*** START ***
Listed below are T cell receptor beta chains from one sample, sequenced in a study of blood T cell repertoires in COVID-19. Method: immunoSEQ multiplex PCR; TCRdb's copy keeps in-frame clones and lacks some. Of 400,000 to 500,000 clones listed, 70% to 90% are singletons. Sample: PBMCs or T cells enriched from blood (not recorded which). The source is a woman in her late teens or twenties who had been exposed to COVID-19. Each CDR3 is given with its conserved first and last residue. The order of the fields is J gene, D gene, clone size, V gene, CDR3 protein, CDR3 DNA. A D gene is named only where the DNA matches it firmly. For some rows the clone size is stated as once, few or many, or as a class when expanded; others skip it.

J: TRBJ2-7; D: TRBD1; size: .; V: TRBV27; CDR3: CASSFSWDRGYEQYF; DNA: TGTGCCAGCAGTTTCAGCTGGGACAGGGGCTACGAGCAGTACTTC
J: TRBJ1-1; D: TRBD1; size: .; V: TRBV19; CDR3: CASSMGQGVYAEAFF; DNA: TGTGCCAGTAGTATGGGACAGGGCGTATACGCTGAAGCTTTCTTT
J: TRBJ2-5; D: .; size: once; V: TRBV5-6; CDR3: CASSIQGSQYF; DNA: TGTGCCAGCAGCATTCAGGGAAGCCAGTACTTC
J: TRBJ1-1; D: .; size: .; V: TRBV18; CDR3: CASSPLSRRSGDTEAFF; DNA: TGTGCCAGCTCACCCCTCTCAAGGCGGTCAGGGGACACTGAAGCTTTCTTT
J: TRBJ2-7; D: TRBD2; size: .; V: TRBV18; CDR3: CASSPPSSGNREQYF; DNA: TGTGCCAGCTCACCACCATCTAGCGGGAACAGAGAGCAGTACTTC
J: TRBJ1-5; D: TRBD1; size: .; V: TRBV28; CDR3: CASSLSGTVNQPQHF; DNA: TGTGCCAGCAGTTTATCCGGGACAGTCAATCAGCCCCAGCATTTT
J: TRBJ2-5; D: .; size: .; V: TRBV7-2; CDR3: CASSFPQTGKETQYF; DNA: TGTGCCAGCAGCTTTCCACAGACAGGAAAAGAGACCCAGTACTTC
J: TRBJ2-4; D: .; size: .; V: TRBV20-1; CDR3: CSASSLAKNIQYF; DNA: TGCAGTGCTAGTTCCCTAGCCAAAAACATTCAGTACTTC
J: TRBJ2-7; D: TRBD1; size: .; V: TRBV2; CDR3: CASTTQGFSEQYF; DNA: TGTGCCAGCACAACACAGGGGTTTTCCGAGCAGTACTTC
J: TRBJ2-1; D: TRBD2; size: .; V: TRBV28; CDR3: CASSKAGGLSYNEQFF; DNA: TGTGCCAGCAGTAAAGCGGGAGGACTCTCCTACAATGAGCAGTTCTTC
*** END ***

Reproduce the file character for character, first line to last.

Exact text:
Listed below are T cell receptor beta chains from one sample, sequenced in a study of blood T cell repertoires in COVID-19. Method: immunoSEQ multiplex PCR; TCRdb's copy keeps in-frame clones and lacks some. Of 400,000 to 500,000 clones listed, 70% to 90% are singletons. Sample: PBMCs or T cells enriched from blood (not recorded which). The source is a woman in her late teens or twenties who had been exposed to COVID-19. Each CDR3 is given with its conserved first and last residue. The order of the fields is J gene, D gene, clone size, V gene, CDR3 protein, CDR3 DNA. A D gene is named only where the DNA matches it firmly. For some rows the clone size is stated as once, few or many, or as a class when expanded; others skip it.

J: TRBJ2-7; D: TRBD1; size: .; V: TRBV27; CDR3: CASSFSWDRGYEQYF; DNA: TGTGCCAGCAGTTTCAGCTGGGACAGGGGCTACGAGCAGTACTTC
J: TRBJ1-1; D: TRBD1; size: .; V: TRBV19; CDR3: CASSMGQGVYAEAFF; DNA: TGTGCCAGTAGTATGGGACAGGGCGTATACGCTGAAGCTTTCTTT
J: TRBJ2-5; D: .; size: once; V: TRBV5-6; CDR3: CASSIQGSQYF; DNA: TGTGCCAGCAGCATTCAGGGAAGCCAGTACTTC
J: TRBJ1-1; D: .; size: .; V: TRBV18; CDR3: CASSPLSRRSGDTEAFF; DNA: TGTGCCAGCTCACCCCTCTCAAGGCGGTCAGGGGACACTGAAGCTTTCTTT
J: TRBJ2-7; D: TRBD2; size: .; V: TRBV18; CDR3: CASSPPSSGNREQYF; DNA: TGTGCCAGCTCACCACCATCTAGCGGGAACAGAGAGCAGTACTTC
J: TRBJ1-5; D: TRBD1; size: .; V: TRBV28; CDR3: CASSLSGTVNQPQHF; DNA: TGTGCCAGCAGTTTATCCGGGACAGTCAATCAGCCCCAGCATTTT
J: TRBJ2-5; D: .; size: .; V: TRBV7-2; CDR3: CASSFPQTGKETQYF; DNA: TGTGCCAGCAGCTTTCCACAGACAGGAAAAGAGACCCAGTACTTC
J: TRBJ2-4; D: .; size: .; V: TRBV20-1; CDR3: CSASSLAKNIQYF; DNA: TGCAGTGCTAGTTCCCTAGCCAAAAACATTCAGTACTTC
J: TRBJ2-7; D: TRBD1; size: .; V: TRBV2; CDR3: CASTTQGFSEQYF; DNA: TGTGCCAGCACAACACAGGGGTTTTCCGAGCAGTACTTC
J: TRBJ2-1; D: TRBD2; size: .; V: TRBV28; CDR3: CASSKAGGLSYNEQFF; DNA: TGTGCCAGCAGTAAAGCGGGAGGACTCTCCTACAATGAGCAGTTCTTC